According to National Coalition Against Domestic Violence (NCAD), 1 in 4 women and 1 in 7 men will be victims of serious physical violence by an intimate partner in their lifetime. If you suspect or know someone is being abused, you may be unsure about how to help. Letting the person know you care can help them feel less alone and afraid. A domestic violence lawyer offers advice on some other steps you can take to help.
Listen Without Judgment
Many victims feel ashamed or embarrassed about revealing that they are being abused. Listen without judgment and allow your loved one to talk about what is happening without offering advice. Let them know that you believe them, that they are not alone, and that they do not deserve to be abused. Also, make it clear you are willing to help if they want you to. Just knowing that another person is listening can empower a domestic violence victim to take action.
Help Them Find Resources
You can help an abused victim find support and resources by giving them phone numbers and websites for local support groups, shelters, counselors, social services, and domestic abuse lawyers. It is also helpful to obtain information about domestic violence and child custody laws, and about how to get a Protection from Abuse order (PFA). Calling the National Domestic Violence Hotline at 1-800-799-7233 can help you find local resources for a loved one.
Help Them Create a Safety Plan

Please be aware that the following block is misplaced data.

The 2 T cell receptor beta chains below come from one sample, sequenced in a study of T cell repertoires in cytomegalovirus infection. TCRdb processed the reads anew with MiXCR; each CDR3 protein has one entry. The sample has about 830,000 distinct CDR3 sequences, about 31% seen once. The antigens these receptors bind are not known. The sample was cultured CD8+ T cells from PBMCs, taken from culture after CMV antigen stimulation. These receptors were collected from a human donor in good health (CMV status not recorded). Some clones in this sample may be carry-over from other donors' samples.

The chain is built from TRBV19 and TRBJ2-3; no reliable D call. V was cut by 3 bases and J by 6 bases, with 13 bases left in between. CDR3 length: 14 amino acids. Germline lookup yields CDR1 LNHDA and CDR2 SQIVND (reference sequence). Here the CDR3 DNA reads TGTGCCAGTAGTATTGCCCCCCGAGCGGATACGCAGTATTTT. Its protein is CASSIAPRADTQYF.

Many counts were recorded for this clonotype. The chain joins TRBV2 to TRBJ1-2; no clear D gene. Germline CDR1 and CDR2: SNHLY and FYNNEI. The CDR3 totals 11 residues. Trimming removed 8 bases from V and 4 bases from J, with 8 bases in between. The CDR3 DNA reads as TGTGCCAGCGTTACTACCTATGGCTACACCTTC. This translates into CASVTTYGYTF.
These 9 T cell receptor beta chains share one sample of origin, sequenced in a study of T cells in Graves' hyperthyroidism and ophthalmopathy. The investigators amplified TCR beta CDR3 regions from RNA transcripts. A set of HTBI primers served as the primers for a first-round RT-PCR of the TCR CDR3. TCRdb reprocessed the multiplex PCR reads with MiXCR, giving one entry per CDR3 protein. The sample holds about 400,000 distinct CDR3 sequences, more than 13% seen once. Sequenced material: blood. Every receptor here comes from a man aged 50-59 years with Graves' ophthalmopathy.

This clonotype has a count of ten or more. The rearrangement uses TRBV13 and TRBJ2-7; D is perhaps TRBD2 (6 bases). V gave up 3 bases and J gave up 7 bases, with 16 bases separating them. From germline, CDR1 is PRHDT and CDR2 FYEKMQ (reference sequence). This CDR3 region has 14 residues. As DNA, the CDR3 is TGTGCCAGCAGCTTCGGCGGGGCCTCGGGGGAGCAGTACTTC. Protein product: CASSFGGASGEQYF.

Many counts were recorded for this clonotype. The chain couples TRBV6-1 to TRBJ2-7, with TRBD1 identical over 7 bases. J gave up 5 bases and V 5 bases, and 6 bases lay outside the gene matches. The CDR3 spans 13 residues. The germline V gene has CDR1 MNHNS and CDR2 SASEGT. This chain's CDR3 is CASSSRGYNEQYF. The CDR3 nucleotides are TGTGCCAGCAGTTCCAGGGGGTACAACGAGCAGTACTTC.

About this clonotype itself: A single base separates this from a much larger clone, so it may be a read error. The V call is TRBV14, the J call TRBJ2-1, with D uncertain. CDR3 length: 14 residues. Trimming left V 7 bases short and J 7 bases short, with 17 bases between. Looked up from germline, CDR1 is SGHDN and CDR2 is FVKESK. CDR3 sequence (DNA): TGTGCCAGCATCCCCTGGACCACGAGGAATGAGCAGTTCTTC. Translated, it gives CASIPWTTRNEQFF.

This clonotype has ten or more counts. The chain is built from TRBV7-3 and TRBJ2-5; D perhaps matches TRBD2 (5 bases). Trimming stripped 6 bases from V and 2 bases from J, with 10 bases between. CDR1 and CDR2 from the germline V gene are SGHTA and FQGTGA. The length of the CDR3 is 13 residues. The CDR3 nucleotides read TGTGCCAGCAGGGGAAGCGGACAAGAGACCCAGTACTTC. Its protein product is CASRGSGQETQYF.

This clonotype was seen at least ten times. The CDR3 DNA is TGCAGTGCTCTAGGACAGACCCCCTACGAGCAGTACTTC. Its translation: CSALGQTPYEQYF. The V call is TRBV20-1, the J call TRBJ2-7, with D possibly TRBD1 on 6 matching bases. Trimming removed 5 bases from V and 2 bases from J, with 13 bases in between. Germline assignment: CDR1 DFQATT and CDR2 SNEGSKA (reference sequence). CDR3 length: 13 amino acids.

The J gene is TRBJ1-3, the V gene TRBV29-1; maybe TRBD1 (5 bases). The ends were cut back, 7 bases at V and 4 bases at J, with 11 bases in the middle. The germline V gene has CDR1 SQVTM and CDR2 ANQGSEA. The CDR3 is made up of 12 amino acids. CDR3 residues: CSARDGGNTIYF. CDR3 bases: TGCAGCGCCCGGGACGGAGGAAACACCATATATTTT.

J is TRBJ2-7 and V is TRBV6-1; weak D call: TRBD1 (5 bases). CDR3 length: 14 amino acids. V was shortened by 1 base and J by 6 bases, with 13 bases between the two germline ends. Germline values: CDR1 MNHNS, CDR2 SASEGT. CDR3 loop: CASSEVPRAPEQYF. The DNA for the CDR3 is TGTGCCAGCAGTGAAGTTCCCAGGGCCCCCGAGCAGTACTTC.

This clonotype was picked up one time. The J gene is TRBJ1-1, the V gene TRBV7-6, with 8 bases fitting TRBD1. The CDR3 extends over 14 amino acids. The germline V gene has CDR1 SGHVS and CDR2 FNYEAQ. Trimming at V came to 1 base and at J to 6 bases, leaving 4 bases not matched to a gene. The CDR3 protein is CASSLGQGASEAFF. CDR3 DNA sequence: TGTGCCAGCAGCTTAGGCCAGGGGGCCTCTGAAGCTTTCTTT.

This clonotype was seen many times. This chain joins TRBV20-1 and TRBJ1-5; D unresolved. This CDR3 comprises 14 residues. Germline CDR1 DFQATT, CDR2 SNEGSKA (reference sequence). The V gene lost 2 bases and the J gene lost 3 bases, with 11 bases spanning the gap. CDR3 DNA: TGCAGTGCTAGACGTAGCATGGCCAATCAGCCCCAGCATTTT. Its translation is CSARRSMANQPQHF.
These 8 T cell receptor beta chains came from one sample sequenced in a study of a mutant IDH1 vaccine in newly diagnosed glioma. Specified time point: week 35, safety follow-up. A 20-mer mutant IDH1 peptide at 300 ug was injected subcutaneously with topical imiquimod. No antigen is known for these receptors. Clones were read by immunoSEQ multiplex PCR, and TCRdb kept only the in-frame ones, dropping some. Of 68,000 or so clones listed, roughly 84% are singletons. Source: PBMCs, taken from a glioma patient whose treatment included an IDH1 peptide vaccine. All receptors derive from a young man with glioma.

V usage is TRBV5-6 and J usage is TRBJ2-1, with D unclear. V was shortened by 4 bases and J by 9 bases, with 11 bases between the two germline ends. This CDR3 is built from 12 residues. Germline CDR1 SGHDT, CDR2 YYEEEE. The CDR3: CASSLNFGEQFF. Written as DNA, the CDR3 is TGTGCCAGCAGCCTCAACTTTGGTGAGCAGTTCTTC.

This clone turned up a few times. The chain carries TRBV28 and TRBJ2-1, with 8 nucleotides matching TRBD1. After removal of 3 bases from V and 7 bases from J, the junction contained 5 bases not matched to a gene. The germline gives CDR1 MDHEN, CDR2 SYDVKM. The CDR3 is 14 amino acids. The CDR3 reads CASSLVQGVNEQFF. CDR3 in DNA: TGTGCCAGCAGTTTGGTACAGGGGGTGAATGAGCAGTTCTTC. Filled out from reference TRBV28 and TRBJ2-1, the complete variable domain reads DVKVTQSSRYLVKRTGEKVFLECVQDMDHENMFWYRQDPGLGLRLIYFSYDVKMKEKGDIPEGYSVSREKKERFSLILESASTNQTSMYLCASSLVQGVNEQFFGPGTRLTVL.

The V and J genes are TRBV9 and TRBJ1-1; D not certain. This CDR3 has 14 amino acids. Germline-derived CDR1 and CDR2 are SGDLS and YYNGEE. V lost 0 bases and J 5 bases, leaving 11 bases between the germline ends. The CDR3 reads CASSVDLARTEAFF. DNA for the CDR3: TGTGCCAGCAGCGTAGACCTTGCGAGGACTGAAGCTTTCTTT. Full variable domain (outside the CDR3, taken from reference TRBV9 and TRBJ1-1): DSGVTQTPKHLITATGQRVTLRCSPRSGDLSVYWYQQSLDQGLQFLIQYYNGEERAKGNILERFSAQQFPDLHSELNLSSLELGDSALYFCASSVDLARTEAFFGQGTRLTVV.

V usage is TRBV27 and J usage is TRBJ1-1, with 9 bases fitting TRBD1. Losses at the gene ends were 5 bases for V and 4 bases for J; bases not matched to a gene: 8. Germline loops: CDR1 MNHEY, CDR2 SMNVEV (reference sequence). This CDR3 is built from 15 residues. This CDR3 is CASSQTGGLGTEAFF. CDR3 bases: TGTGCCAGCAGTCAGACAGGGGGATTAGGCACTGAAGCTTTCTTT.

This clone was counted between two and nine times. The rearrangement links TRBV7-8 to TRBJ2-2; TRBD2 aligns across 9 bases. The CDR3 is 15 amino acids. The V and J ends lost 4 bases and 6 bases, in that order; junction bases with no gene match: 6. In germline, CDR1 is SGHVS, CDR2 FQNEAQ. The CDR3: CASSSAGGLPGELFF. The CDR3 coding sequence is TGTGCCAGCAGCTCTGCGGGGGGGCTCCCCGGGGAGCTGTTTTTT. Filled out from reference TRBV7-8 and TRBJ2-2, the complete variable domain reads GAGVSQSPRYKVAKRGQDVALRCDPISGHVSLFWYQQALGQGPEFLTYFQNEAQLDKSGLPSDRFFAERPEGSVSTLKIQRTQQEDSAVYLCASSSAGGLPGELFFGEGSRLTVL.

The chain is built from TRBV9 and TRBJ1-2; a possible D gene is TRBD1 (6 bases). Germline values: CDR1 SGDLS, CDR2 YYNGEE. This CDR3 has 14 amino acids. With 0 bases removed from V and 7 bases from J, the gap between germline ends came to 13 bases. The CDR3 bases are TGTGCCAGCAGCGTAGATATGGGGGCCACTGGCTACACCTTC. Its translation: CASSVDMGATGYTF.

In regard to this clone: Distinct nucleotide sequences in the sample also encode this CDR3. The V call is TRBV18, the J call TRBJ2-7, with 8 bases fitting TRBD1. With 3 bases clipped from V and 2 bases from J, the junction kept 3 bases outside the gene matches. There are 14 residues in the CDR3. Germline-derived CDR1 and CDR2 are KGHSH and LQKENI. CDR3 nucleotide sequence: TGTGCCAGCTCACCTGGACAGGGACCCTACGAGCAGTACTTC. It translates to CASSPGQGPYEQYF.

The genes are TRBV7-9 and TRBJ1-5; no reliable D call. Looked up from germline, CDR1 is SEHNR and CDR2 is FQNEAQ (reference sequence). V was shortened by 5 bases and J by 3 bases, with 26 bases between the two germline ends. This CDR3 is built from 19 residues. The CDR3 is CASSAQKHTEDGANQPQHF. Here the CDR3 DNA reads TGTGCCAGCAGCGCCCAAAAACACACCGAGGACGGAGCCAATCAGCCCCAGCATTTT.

Domestic violence victims who leave their abusive partners are at a greater risk of being killed than those who stay. It is critical to help them put a safety plan in place should a crisis occur or they decide to leave. Discuss each element of the safety plan, and discuss ways to reduce the risks in specific situations. A domestic violence safety plan should include the following:
- A safe place to go if there is an emergency or if they leave their abuser
- A list of emergency contacts, which may include the numbers for the domestic violence hotline, trusted friends and family members, and local shelters and social services
- A code word to alert friends and family that help is needed
- An “escape bag”, which should include cash, important documents such as birth certificates and social security cards, copies of house and car keys, clothes, and toiletries. If the victim has children, they may want to include a favorite toy as well.
- Most domestic violence victims do not want to leave their pets behind. Making arrangements for a trusted person to care for their pets if needed can help assuage some of their fears.
When to Call the Police?
If you hear or see someone being abused, call 911. Although an abused person may not want to get the police involved, it is the most effective way to keep the victim and their children from being harmed. Children should never have to stay in a violent situation. Even if it goes against the wishes of the victim or the abuser, do whatever it takes to ensure the children’s safety, including calling the police and child protective services.
Whether you are a victim of abuse, want to help someone you care about, or need a domestic violence defense lawyer because you have been wrongly accused, our dedicated and compassionate legal team is here for you.